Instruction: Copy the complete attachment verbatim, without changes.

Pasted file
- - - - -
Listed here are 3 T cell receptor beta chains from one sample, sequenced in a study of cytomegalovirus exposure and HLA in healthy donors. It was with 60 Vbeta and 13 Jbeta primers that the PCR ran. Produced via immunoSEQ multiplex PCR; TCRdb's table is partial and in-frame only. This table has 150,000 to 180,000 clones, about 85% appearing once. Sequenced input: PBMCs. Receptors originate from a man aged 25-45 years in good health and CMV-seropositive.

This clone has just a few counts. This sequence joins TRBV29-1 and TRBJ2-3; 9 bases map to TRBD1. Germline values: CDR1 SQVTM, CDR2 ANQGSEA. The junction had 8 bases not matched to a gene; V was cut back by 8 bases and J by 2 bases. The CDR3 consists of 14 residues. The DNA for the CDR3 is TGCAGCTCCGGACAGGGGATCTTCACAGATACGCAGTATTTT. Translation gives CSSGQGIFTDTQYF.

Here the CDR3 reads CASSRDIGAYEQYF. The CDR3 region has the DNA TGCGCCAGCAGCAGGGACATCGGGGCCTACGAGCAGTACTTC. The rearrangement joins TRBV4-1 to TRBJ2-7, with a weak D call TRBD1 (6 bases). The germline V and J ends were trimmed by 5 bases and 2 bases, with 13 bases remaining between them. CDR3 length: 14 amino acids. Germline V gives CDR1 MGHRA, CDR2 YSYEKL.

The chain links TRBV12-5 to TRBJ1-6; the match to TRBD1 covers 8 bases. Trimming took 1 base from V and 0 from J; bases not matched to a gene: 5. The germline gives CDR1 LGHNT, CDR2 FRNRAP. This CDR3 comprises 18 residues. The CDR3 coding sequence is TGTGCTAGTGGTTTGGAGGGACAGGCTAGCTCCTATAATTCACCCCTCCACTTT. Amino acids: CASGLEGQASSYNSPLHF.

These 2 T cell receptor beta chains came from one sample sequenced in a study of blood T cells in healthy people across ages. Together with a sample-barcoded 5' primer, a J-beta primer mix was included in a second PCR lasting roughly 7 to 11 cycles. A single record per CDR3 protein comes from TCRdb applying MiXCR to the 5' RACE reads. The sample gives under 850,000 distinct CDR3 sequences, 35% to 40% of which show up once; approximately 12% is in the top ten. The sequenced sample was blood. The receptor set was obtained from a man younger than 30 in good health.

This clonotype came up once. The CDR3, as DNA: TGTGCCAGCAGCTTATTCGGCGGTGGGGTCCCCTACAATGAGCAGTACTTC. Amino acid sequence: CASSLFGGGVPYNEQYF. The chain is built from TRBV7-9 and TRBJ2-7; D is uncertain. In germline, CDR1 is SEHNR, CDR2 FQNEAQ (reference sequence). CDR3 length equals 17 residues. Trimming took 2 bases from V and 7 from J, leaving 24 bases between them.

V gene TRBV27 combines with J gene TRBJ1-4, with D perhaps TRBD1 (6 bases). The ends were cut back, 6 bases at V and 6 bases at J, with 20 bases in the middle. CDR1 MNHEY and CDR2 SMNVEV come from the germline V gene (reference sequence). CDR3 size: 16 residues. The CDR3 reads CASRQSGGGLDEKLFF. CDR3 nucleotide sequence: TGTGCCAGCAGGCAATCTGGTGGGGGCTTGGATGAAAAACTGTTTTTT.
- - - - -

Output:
Listed here are 3 T cell receptor beta chains from one sample, sequenced in a study of cytomegalovirus exposure and HLA in healthy donors. It was with 60 Vbeta and 13 Jbeta primers that the PCR ran. Produced via immunoSEQ multiplex PCR; TCRdb's table is partial and in-frame only. This table has 150,000 to 180,000 clones, about 85% appearing once. Sequenced input: PBMCs. Receptors originate from a man aged 25-45 years in good health and CMV-seropositive.

This clone has just a few counts. This sequence joins TRBV29-1 and TRBJ2-3; 9 bases map to TRBD1. Germline values: CDR1 SQVTM, CDR2 ANQGSEA. The junction had 8 bases not matched to a gene; V was cut back by 8 bases and J by 2 bases. The CDR3 consists of 14 residues. The DNA for the CDR3 is TGCAGCTCCGGACAGGGGATCTTCACAGATACGCAGTATTTT. Translation gives CSSGQGIFTDTQYF.

Here the CDR3 reads CASSRDIGAYEQYF. The CDR3 region has the DNA TGCGCCAGCAGCAGGGACATCGGGGCCTACGAGCAGTACTTC. The rearrangement joins TRBV4-1 to TRBJ2-7, with a weak D call TRBD1 (6 bases). The germline V and J ends were trimmed by 5 bases and 2 bases, with 13 bases remaining between them. CDR3 length: 14 amino acids. Germline V gives CDR1 MGHRA, CDR2 YSYEKL.

The chain links TRBV12-5 to TRBJ1-6; the match to TRBD1 covers 8 bases. Trimming took 1 base from V and 0 from J; bases not matched to a gene: 5. The germline gives CDR1 LGHNT, CDR2 FRNRAP. This CDR3 comprises 18 residues. The CDR3 coding sequence is TGTGCTAGTGGTTTGGAGGGACAGGCTAGCTCCTATAATTCACCCCTCCACTTT. Amino acids: CASGLEGQASSYNSPLHF.

These 2 T cell receptor beta chains came from one sample sequenced in a study of blood T cells in healthy people across ages. Together with a sample-barcoded 5' primer, a J-beta primer mix was included in a second PCR lasting roughly 7 to 11 cycles. A single record per CDR3 protein comes from TCRdb applying MiXCR to the 5' RACE reads. The sample gives under 850,000 distinct CDR3 sequences, 35% to 40% of which show up once; approximately 12% is in the top ten. The sequenced sample was blood. The receptor set was obtained from a man younger than 30 in good health.

This clonotype came up once. The CDR3, as DNA: TGTGCCAGCAGCTTATTCGGCGGTGGGGTCCCCTACAATGAGCAGTACTTC. Amino acid sequence: CASSLFGGGVPYNEQYF. The chain is built from TRBV7-9 and TRBJ2-7; D is uncertain. In germline, CDR1 is SEHNR, CDR2 FQNEAQ (reference sequence). CDR3 length equals 17 residues. Trimming took 2 bases from V and 7 from J, leaving 24 bases between them.

V gene TRBV27 combines with J gene TRBJ1-4, with D perhaps TRBD1 (6 bases). The ends were cut back, 6 bases at V and 6 bases at J, with 20 bases in the middle. CDR1 MNHEY and CDR2 SMNVEV come from the germline V gene (reference sequence). CDR3 size: 16 residues. The CDR3 reads CASRQSGGGLDEKLFF. CDR3 nucleotide sequence: TGTGCCAGCAGGCAATCTGGTGGGGGCTTGGATGAAAAACTGTTTTTT.